Posted in communication and networking, electronic imaging and displays

Week of TED: electronic sixth sense

The MIT Media Lab truly shined this year at the TED conference held in Long Beach, CA February 3-7 (I previously said Monterey, CA, where it had been held in previous years).

“Students at the MIT Media Lab have developed a wearable computing system that turns any surface into an interactive display screen. The wearer can summon virtual gadgets and internet data at will, then dispel them like smoke.”


The main developers are Pattie Maes and Pranav Mistry. They argue that the Internet has become so ubiquitious in people’s lives, that it has already become indispensable. This device can provide a sixth source of information about the world for humans.


“…A lot of the information that helps us understand and respond to the world doesn’t come from [the five] senses. Instead, it comes from computers and the Internet. Maes’ goal is to harness  computers to feed us information in an organic fashion, like our existing senses.”


Here is a link to the video (also in the Wired Blog article (no sound until 1:20 into the video)) that provides a visual.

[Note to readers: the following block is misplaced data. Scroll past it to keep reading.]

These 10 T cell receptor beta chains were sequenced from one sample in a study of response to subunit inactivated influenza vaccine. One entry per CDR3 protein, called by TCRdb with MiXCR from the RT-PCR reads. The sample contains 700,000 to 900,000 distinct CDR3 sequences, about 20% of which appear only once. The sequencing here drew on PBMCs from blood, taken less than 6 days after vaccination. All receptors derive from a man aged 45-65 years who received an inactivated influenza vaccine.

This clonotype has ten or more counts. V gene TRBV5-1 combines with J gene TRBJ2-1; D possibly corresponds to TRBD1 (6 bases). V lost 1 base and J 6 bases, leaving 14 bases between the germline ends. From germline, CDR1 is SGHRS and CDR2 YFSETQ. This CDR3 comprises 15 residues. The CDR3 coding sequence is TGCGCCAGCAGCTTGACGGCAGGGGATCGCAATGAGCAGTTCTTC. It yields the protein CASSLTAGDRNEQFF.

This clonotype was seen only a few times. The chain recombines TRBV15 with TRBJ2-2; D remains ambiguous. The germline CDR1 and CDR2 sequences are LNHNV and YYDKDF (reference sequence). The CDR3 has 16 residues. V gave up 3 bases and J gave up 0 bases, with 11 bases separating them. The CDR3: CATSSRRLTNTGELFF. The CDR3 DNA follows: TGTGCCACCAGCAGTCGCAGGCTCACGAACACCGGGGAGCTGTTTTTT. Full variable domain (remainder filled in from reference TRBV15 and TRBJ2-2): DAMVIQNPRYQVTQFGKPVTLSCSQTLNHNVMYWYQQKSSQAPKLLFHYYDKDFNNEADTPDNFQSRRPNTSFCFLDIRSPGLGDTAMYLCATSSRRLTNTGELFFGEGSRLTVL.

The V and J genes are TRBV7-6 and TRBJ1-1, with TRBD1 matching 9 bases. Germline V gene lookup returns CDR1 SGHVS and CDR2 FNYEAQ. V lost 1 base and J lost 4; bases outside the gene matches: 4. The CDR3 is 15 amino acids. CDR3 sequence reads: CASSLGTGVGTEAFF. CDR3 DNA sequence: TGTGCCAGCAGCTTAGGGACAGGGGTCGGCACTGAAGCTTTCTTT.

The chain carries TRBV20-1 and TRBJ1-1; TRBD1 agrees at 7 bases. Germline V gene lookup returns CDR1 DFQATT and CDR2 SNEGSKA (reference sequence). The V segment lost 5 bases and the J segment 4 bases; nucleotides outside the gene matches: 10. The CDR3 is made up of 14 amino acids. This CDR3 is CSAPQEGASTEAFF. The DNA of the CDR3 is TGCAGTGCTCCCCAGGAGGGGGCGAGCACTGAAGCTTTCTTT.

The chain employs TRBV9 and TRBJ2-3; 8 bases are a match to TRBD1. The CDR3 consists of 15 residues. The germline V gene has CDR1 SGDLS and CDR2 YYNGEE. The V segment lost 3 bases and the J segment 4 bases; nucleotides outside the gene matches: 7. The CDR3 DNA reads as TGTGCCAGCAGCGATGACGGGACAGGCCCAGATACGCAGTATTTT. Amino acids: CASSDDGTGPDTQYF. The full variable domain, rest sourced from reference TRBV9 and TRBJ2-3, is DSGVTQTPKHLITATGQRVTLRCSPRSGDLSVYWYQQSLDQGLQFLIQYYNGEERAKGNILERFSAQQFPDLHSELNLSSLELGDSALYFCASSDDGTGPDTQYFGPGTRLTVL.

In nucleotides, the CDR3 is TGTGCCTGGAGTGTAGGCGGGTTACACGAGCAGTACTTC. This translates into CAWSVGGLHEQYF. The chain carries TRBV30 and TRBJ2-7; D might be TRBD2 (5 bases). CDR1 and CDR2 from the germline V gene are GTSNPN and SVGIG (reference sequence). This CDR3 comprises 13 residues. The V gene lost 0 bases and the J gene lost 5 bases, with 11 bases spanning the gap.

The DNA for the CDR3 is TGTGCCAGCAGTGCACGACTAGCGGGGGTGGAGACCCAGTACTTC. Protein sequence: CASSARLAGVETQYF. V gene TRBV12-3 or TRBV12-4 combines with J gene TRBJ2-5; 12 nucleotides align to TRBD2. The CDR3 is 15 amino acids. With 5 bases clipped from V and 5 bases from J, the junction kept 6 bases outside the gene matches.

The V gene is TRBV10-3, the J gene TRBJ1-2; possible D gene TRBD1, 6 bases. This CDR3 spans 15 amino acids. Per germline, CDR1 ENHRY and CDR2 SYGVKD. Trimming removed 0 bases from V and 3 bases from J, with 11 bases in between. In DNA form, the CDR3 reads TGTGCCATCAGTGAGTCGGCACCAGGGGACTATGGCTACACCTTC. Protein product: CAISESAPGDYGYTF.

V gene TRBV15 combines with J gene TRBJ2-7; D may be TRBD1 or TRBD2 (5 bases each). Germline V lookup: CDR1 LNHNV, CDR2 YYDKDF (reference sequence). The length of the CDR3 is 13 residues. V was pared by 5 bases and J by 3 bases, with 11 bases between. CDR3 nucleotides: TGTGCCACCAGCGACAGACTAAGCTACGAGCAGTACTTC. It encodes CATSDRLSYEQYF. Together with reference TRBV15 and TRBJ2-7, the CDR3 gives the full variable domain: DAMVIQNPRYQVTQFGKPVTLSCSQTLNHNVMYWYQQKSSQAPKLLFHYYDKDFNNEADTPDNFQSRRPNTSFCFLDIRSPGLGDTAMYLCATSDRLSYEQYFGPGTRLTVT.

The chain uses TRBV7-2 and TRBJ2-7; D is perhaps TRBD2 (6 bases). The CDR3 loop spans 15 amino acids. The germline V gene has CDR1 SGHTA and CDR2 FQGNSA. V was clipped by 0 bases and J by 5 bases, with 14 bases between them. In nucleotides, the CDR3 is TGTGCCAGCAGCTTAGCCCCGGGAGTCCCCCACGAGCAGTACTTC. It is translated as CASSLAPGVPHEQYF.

The potential for this as an art application is HUGE! And not just to draw happy faces on the wall. Just imagine having the ability to pull up building or sculptural plans and display them on-site to get a sense of what it will look like in its future home.

The team “learned recently that cellphone makers soon plan to release cellphones with projectors integrated in them, which will simplify their system even more.”



Beth Kelley is an applied & digital anthropologist with an overall interest in how people engage with and are impacted by their environments and vice versa. This has manifested itself in many ways, by looking at creativity, playful spaces, built environments, and environmental enrichment, sustainability, design research, and integrative and collaborative models of learning such as through play and hands-on learning.